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PLoS One. 2012;7(3):e33602. doi: 10.1371/journal.pone.0033602. Epub 2012 Mar 15.

Green fluorescent protein (GFP) color reporter gene visualizes parvovirus B19 non-structural segment 1 (NS1) transfected endothelial modification.

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  • 1Medizinische Klinik III, Kardiologie und Kreislauferkrankungen, Eberhard-Karls-Universität Tübingen, Tübingen, Germany.



Human Parvovirus B19 (PVB19) has been associated with myocarditis putative due to endothelial infection. Whether PVB19 infects endothelial cells and causes a modification of endothelial function and inflammation and, thus, disturbance of microcirculation has not been elucidated and could not be visualized so far.


To examine the PVB19-induced endothelial modification, we used green fluorescent protein (GFP) color reporter gene in the non-structural segment 1 (NS1) of PVB19. NS1-GFP-PVB19 or GFP plasmid as control were transfected in an endothelial-like cell line (ECV304). The endothelial surface expression of intercellular-adhesion molecule-1 (CD54/ICAM-1) and extracellular matrix metalloproteinase inducer (EMMPRIN/CD147) were evaluated by flow cytometry after NS-1-GFP or control-GFP transfection. To evaluate platelet adhesion on NS-1 transfected ECs, we performed a dynamic adhesion assay (flow chamber). NS-1 transfection causes endothelial activation and enhanced expression of ICAM-1 (CD54: mean ± standard deviation: NS1-GFP vs. control-GFP: 85.3 ± 11.2 vs. 61.6 ± 8.1; P<0.05) and induces endothelial expression of EMMPRIN/CD147 (CD147: mean ± SEM: NS1-GFP vs. control-GFP: 114 ± 15.3 vs. 80 ± 0.91; P<0.05) compared to control-GFP transfected cells. Dynamic adhesion assays showed that adhesion of platelets is significantly enhanced on NS1 transfected ECs when compared to control-GFP (P<0.05). The transfection of ECs was verified simultaneously through flow cytometry, immunofluorescence microscopy and polymerase chain reaction (PCR) analysis.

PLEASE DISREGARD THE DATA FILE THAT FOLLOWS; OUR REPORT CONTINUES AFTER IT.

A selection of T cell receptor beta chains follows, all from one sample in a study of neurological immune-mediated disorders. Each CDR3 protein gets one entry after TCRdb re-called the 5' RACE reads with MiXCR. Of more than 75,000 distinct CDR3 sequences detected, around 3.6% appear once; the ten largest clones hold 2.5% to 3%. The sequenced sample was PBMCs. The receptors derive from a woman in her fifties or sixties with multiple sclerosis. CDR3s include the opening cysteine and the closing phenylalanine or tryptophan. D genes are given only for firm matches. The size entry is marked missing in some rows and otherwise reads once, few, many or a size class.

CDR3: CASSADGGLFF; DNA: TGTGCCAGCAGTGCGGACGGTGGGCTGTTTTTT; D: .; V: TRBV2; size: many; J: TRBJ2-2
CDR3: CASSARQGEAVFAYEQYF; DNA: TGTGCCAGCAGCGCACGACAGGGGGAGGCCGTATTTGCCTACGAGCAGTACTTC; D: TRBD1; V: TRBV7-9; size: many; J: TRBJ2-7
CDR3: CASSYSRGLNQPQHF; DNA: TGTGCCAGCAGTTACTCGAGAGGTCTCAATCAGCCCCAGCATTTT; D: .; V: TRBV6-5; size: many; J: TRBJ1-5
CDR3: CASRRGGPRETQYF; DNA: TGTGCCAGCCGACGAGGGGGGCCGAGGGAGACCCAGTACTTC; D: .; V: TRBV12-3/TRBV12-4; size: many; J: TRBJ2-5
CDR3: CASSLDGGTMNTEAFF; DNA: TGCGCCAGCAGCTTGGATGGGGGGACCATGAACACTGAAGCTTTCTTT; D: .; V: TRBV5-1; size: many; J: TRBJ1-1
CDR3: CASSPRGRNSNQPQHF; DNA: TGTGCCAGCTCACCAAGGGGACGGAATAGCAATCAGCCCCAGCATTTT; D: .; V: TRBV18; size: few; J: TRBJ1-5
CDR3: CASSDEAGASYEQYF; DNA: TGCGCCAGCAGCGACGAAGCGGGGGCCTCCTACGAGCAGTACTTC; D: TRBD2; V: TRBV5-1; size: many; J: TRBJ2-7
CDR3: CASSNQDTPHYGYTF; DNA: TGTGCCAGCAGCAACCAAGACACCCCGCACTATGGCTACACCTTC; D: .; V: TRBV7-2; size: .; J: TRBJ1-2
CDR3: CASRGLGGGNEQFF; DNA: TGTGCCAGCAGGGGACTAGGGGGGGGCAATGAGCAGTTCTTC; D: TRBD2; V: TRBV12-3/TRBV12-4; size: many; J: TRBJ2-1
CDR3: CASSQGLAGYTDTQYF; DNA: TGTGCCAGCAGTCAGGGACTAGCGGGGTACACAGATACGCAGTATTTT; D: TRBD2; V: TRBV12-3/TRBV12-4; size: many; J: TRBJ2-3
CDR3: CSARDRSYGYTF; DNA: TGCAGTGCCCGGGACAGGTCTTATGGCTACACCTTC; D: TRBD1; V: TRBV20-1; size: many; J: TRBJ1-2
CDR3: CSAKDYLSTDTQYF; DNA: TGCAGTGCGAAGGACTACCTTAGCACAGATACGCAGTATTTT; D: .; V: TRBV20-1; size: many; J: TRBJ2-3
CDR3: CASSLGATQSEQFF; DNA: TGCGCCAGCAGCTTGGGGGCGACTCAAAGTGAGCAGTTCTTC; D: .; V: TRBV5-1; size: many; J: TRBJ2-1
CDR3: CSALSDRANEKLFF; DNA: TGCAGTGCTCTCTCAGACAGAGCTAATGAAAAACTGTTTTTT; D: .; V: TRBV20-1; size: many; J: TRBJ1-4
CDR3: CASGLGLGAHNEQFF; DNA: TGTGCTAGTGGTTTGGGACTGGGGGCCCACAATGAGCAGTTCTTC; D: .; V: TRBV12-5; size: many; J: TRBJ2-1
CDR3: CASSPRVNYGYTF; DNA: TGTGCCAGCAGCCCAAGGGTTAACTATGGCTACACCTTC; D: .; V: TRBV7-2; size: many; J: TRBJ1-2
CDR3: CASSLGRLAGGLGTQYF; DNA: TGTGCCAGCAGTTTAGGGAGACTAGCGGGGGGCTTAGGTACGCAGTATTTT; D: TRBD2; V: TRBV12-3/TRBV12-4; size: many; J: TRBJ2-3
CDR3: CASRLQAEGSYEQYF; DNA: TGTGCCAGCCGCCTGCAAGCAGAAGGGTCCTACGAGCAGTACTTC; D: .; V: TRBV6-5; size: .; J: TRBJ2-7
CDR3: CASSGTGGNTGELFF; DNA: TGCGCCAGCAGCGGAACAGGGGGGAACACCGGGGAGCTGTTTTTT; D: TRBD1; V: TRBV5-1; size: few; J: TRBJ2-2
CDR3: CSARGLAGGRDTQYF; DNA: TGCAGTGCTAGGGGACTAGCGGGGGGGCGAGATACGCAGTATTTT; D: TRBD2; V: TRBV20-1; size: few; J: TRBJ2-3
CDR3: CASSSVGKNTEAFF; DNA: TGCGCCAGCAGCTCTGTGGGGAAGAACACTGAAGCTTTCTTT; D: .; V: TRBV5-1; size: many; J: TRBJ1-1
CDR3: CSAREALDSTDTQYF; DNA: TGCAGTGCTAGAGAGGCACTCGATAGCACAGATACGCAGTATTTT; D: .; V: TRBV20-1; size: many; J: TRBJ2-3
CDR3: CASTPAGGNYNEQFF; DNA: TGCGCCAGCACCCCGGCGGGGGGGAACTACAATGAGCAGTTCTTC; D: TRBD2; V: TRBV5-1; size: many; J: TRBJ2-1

GFP color reporter gene shows transfection of ECs and may help to visualize NS1-PVB19 induced endothelial activation and platelet adhesion as well as an enhanced monocyte adhesion directly, providing in vitro evidence of possible microcirculatory dysfunction in PVB19-induced myocarditis and, thus, myocardial tissue damage.

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